First of 5 public hearings on proposed redistricting maps held on Wednesday

Posted at 9:40 AM, Oct 20, 2021
and last updated 2021-10-20 09:40:51-04

On Wednesday, you have a chance to weigh in on some historic decision-making when it comes to Michigan's political boundaries.

The first of five public hearings on 10 proposed draft maps for the State House, State Senate and Congress kicks off at TCF Center.

Related: View the proposed maps for redistricting in Michigan

For the first time in our state's history, the maps are decided with the help of public input by an independent citizen's commission, not elected lawmakers.

There are a couple of ways to weigh in. In-person at the TCF Center from 12 p.m. to 7 p.m., or remotely, but you'll need to sign up for that by 3 p.m.

Each person will have 90 seconds to share their thoughts on the current drafts, something members of the redistricting commission will consider in finalizing our state's new political boundaries next month.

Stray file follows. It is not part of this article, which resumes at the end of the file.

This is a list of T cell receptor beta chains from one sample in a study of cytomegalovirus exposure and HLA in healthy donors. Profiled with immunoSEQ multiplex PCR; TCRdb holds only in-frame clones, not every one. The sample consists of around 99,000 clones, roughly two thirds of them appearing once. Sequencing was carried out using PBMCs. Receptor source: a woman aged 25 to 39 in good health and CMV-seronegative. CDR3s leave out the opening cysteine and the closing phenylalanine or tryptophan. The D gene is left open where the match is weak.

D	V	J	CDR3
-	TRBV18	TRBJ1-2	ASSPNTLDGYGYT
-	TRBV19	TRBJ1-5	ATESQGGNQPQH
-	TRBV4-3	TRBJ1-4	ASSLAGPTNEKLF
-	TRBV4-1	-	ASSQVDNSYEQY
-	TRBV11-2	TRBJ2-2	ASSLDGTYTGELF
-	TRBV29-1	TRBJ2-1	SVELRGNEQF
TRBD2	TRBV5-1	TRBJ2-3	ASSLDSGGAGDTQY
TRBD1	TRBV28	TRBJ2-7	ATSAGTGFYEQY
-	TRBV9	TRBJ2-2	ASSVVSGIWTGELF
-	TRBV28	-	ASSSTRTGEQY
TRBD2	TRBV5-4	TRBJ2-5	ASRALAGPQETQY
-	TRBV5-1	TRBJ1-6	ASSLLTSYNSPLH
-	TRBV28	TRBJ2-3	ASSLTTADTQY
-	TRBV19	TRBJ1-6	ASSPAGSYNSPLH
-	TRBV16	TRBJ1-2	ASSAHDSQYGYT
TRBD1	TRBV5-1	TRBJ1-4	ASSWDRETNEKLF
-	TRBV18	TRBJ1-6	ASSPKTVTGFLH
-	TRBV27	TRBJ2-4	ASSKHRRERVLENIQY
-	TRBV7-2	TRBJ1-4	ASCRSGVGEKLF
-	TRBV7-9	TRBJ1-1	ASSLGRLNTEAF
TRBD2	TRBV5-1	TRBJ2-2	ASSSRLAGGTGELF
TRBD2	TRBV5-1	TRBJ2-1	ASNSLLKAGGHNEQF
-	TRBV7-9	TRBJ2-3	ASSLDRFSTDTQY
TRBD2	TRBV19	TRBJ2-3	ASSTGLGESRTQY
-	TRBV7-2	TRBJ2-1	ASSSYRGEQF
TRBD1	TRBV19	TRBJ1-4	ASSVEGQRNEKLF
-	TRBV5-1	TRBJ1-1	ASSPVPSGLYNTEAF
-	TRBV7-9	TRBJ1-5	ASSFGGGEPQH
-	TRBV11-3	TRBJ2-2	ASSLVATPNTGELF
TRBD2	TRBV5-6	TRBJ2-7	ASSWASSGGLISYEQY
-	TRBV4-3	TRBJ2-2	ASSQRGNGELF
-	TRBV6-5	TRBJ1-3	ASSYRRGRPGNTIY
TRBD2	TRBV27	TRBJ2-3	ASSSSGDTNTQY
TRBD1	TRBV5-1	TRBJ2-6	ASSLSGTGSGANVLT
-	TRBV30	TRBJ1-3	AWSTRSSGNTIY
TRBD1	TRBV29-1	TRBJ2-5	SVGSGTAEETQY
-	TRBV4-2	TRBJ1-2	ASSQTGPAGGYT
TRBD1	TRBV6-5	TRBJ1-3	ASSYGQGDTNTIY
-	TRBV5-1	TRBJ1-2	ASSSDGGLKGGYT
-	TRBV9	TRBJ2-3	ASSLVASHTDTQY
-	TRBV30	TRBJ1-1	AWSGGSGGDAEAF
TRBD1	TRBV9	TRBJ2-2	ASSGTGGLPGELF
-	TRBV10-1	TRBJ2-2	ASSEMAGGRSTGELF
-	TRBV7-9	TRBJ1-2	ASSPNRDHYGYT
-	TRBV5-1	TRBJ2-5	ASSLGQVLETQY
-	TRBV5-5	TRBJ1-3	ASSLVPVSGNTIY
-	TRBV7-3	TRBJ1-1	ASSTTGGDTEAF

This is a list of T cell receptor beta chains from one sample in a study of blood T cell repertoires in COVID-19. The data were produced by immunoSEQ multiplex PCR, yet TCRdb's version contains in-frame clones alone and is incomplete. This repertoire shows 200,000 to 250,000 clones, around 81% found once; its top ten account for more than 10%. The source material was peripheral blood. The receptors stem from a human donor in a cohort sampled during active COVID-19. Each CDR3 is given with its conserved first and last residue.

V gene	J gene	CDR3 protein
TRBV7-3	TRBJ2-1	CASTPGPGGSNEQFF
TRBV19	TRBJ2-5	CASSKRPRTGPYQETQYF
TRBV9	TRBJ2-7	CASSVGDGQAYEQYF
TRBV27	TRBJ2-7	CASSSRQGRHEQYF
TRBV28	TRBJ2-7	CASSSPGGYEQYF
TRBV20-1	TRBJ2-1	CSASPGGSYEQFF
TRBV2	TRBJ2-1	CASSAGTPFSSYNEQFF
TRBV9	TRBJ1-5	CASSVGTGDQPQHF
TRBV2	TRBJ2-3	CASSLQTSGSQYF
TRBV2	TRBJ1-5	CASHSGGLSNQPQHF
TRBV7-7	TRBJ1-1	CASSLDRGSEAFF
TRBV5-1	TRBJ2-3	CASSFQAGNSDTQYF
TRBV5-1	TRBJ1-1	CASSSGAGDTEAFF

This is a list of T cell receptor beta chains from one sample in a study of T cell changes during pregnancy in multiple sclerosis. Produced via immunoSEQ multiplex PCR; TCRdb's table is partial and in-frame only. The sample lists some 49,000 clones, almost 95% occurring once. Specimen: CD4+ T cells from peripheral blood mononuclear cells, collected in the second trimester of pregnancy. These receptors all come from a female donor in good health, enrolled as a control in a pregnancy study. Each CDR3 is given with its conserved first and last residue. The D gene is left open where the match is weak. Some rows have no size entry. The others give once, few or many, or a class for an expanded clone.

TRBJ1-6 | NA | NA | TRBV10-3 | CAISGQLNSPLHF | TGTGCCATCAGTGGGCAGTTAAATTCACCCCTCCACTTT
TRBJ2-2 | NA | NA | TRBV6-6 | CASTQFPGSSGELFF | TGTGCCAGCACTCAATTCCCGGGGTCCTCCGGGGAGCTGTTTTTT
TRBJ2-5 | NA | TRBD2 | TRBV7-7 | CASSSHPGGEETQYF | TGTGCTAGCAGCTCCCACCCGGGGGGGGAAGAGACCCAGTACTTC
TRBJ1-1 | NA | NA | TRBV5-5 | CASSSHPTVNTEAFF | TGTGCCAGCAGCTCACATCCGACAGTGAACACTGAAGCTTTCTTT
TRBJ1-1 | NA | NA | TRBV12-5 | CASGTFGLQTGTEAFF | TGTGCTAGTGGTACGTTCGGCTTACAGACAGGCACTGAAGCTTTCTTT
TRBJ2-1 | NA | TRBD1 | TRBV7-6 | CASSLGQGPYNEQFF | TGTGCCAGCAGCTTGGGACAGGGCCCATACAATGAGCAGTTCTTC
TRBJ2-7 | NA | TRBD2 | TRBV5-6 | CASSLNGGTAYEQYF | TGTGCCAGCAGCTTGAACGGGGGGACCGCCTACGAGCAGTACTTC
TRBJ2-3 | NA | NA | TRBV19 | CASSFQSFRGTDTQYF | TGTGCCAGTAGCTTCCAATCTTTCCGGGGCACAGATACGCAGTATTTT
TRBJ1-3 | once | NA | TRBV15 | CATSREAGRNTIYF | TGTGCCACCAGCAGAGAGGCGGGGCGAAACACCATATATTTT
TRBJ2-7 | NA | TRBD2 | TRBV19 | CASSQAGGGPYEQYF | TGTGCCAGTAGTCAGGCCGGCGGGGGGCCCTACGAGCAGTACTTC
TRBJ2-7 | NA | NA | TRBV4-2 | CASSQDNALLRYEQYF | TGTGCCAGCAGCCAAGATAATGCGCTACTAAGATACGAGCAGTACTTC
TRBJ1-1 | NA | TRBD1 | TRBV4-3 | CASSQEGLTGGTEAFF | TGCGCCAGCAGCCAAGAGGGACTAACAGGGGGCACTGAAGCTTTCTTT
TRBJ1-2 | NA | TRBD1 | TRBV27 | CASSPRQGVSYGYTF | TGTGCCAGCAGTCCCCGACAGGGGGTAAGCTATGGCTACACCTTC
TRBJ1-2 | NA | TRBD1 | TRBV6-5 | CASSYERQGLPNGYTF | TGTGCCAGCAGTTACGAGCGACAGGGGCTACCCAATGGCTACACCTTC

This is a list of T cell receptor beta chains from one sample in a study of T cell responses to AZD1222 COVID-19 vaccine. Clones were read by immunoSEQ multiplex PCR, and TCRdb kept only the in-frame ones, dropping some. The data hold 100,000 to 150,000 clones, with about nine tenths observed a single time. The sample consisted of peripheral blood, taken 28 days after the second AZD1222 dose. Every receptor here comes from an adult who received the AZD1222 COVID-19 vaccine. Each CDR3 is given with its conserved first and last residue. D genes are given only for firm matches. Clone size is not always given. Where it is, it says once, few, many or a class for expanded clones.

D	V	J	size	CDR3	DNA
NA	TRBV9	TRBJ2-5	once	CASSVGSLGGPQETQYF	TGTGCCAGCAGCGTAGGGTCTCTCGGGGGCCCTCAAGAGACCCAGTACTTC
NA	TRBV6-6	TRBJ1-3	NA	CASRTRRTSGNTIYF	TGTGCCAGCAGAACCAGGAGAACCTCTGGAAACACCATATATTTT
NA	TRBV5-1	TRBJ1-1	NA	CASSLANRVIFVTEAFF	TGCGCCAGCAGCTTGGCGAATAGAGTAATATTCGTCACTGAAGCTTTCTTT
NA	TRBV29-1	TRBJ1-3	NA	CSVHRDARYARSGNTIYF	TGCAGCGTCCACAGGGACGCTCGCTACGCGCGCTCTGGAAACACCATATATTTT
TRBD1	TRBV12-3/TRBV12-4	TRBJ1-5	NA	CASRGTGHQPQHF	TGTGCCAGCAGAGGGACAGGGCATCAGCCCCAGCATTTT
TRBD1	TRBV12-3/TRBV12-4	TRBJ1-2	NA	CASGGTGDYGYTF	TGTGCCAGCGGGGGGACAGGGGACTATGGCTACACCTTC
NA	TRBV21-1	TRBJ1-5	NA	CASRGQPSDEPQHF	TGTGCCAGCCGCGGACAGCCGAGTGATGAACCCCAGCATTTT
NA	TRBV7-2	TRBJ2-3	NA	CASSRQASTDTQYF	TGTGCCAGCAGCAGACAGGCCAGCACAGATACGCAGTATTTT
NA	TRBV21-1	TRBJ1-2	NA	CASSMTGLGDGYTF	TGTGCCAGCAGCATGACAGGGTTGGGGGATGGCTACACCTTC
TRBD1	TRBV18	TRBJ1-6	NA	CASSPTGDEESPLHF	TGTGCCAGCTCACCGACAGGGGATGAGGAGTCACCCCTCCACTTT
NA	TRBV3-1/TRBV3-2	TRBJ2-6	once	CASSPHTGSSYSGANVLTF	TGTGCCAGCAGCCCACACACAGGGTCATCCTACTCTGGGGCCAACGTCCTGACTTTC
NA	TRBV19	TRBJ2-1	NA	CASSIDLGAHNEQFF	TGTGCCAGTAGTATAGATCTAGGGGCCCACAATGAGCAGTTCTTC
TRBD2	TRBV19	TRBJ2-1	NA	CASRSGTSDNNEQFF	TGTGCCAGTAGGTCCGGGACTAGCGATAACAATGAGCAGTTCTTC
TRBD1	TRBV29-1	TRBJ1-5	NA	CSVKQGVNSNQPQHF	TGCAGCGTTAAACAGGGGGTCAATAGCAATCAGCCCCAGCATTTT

The Michigan Independent Citizen's Redistricting Commission is comprised of four Democrats, four Republicans and five Independents. The commission began to vote on the draft maps earlier this month after seven weeks of making them.

Per state rules, Wednesday is the first of five public hearings required for the one-in-a-decade process, designed to avoid partisan gerrymandering.

“This is really an opportunity to hear how the Michigan residents feel about the maps. Does it incorporate their communities of interest? Is there something that’s missing from the maps from their perspective?” Edward Woods III, the commission's communications and outreach director, said.

The drafts are expected to be fairer to Democrats than past maps drawn by Republican lawmakers in 2011.

There is some concern the new boundaries could make it harder to elect Black legislators, concern felt in Detroit, said Democratic State Sen. Adam Hollier.

"Black people make 14% of the state’s population and 12% of the legislators, two-thirds of those members are from Detroit. If we decimate how black people get elected in this state. It will have far-reaching impact across the state.," he said.

For more information, go to or call 833-YOU-DRAW.